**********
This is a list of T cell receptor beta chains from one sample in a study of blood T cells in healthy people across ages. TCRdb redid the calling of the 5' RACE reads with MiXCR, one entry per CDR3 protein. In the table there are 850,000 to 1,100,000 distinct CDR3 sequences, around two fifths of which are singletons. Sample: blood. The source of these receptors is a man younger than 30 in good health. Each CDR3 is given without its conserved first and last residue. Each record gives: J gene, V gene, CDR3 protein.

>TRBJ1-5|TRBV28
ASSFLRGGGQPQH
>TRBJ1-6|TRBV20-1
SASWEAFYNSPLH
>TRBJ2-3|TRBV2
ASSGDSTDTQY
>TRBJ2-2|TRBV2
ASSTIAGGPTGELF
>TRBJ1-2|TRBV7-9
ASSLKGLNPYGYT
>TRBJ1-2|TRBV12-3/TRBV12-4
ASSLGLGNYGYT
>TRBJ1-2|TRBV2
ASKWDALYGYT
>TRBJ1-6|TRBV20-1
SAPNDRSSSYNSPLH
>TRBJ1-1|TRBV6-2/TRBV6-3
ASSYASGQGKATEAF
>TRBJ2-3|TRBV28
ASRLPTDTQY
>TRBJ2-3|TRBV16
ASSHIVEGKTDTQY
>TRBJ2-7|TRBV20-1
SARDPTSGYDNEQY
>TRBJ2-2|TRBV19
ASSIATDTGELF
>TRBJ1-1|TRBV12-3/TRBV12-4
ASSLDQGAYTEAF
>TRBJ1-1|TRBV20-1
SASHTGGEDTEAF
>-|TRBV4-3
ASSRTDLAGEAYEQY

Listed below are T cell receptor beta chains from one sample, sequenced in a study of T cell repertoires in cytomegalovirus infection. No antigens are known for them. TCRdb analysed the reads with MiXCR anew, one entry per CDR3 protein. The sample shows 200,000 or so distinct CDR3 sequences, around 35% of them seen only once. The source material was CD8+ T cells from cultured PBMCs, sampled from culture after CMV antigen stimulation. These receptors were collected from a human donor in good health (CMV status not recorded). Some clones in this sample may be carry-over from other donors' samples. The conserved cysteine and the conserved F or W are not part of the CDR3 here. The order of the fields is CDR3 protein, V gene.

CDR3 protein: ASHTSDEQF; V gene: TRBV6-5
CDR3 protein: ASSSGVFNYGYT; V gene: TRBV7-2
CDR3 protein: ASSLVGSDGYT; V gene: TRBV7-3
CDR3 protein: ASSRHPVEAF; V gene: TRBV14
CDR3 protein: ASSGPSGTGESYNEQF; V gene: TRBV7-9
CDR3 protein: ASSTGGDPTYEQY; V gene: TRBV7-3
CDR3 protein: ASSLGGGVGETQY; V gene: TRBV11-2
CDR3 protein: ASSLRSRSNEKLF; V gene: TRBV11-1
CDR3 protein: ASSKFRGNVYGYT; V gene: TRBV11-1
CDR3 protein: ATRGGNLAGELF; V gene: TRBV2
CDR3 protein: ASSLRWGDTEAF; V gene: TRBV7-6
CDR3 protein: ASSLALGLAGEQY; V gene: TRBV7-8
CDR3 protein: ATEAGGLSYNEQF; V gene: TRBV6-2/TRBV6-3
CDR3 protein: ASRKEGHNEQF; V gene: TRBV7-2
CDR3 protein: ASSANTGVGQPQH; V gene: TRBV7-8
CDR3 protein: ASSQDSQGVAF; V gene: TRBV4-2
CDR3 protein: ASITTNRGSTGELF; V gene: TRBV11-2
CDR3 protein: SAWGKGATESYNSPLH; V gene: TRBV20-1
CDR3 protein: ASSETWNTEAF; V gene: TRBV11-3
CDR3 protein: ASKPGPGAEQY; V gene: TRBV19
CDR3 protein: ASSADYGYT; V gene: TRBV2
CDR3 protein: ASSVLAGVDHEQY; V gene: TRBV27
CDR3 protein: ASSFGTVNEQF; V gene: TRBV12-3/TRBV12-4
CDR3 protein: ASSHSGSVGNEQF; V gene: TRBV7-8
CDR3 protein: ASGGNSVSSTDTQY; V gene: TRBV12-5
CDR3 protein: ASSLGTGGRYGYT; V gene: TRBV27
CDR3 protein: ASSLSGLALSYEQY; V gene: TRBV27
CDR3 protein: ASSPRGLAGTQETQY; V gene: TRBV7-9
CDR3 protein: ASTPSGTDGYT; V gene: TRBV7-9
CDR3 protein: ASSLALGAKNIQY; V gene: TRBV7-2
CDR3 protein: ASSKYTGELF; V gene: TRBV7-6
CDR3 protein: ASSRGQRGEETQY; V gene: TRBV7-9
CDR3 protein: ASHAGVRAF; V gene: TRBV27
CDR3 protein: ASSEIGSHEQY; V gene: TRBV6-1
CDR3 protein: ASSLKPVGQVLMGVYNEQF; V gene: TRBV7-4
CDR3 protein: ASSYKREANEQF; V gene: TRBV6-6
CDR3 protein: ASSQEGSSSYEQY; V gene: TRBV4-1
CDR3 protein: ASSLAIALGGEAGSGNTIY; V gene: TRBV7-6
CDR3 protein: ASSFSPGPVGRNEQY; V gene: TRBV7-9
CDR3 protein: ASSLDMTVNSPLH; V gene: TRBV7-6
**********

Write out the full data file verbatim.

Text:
This is a list of T cell receptor beta chains from one sample in a study of blood T cells in healthy people across ages. TCRdb redid the calling of the 5' RACE reads with MiXCR, one entry per CDR3 protein. In the table there are 850,000 to 1,100,000 distinct CDR3 sequences, around two fifths of which are singletons. Sample: blood. The source of these receptors is a man younger than 30 in good health. Each CDR3 is given without its conserved first and last residue. Each record gives: J gene, V gene, CDR3 protein.

>TRBJ1-5|TRBV28
ASSFLRGGGQPQH
>TRBJ1-6|TRBV20-1
SASWEAFYNSPLH
>TRBJ2-3|TRBV2
ASSGDSTDTQY
>TRBJ2-2|TRBV2
ASSTIAGGPTGELF
>TRBJ1-2|TRBV7-9
ASSLKGLNPYGYT
>TRBJ1-2|TRBV12-3/TRBV12-4
ASSLGLGNYGYT
>TRBJ1-2|TRBV2
ASKWDALYGYT
>TRBJ1-6|TRBV20-1
SAPNDRSSSYNSPLH
>TRBJ1-1|TRBV6-2/TRBV6-3
ASSYASGQGKATEAF
>TRBJ2-3|TRBV28
ASRLPTDTQY
>TRBJ2-3|TRBV16
ASSHIVEGKTDTQY
>TRBJ2-7|TRBV20-1
SARDPTSGYDNEQY
>TRBJ2-2|TRBV19
ASSIATDTGELF
>TRBJ1-1|TRBV12-3/TRBV12-4
ASSLDQGAYTEAF
>TRBJ1-1|TRBV20-1
SASHTGGEDTEAF
>-|TRBV4-3
ASSRTDLAGEAYEQY

Listed below are T cell receptor beta chains from one sample, sequenced in a study of T cell repertoires in cytomegalovirus infection. No antigens are known for them. TCRdb analysed the reads with MiXCR anew, one entry per CDR3 protein. The sample shows 200,000 or so distinct CDR3 sequences, around 35% of them seen only once. The source material was CD8+ T cells from cultured PBMCs, sampled from culture after CMV antigen stimulation. These receptors were collected from a human donor in good health (CMV status not recorded). Some clones in this sample may be carry-over from other donors' samples. The conserved cysteine and the conserved F or W are not part of the CDR3 here. The order of the fields is CDR3 protein, V gene.

CDR3 protein: ASHTSDEQF; V gene: TRBV6-5
CDR3 protein: ASSSGVFNYGYT; V gene: TRBV7-2
CDR3 protein: ASSLVGSDGYT; V gene: TRBV7-3
CDR3 protein: ASSRHPVEAF; V gene: TRBV14
CDR3 protein: ASSGPSGTGESYNEQF; V gene: TRBV7-9
CDR3 protein: ASSTGGDPTYEQY; V gene: TRBV7-3
CDR3 protein: ASSLGGGVGETQY; V gene: TRBV11-2
CDR3 protein: ASSLRSRSNEKLF; V gene: TRBV11-1
CDR3 protein: ASSKFRGNVYGYT; V gene: TRBV11-1
CDR3 protein: ATRGGNLAGELF; V gene: TRBV2
CDR3 protein: ASSLRWGDTEAF; V gene: TRBV7-6
CDR3 protein: ASSLALGLAGEQY; V gene: TRBV7-8
CDR3 protein: ATEAGGLSYNEQF; V gene: TRBV6-2/TRBV6-3
CDR3 protein: ASRKEGHNEQF; V gene: TRBV7-2
CDR3 protein: ASSANTGVGQPQH; V gene: TRBV7-8
CDR3 protein: ASSQDSQGVAF; V gene: TRBV4-2
CDR3 protein: ASITTNRGSTGELF; V gene: TRBV11-2
CDR3 protein: SAWGKGATESYNSPLH; V gene: TRBV20-1
CDR3 protein: ASSETWNTEAF; V gene: TRBV11-3
CDR3 protein: ASKPGPGAEQY; V gene: TRBV19
CDR3 protein: ASSADYGYT; V gene: TRBV2
CDR3 protein: ASSVLAGVDHEQY; V gene: TRBV27
CDR3 protein: ASSFGTVNEQF; V gene: TRBV12-3/TRBV12-4
CDR3 protein: ASSHSGSVGNEQF; V gene: TRBV7-8
CDR3 protein: ASGGNSVSSTDTQY; V gene: TRBV12-5
CDR3 protein: ASSLGTGGRYGYT; V gene: TRBV27
CDR3 protein: ASSLSGLALSYEQY; V gene: TRBV27
CDR3 protein: ASSPRGLAGTQETQY; V gene: TRBV7-9
CDR3 protein: ASTPSGTDGYT; V gene: TRBV7-9
CDR3 protein: ASSLALGAKNIQY; V gene: TRBV7-2
CDR3 protein: ASSKYTGELF; V gene: TRBV7-6
CDR3 protein: ASSRGQRGEETQY; V gene: TRBV7-9
CDR3 protein: ASHAGVRAF; V gene: TRBV27
CDR3 protein: ASSEIGSHEQY; V gene: TRBV6-1
CDR3 protein: ASSLKPVGQVLMGVYNEQF; V gene: TRBV7-4
CDR3 protein: ASSYKREANEQF; V gene: TRBV6-6
CDR3 protein: ASSQEGSSSYEQY; V gene: TRBV4-1
CDR3 protein: ASSLAIALGGEAGSGNTIY; V gene: TRBV7-6
CDR3 protein: ASSFSPGPVGRNEQY; V gene: TRBV7-9
CDR3 protein: ASSLDMTVNSPLH; V gene: TRBV7-6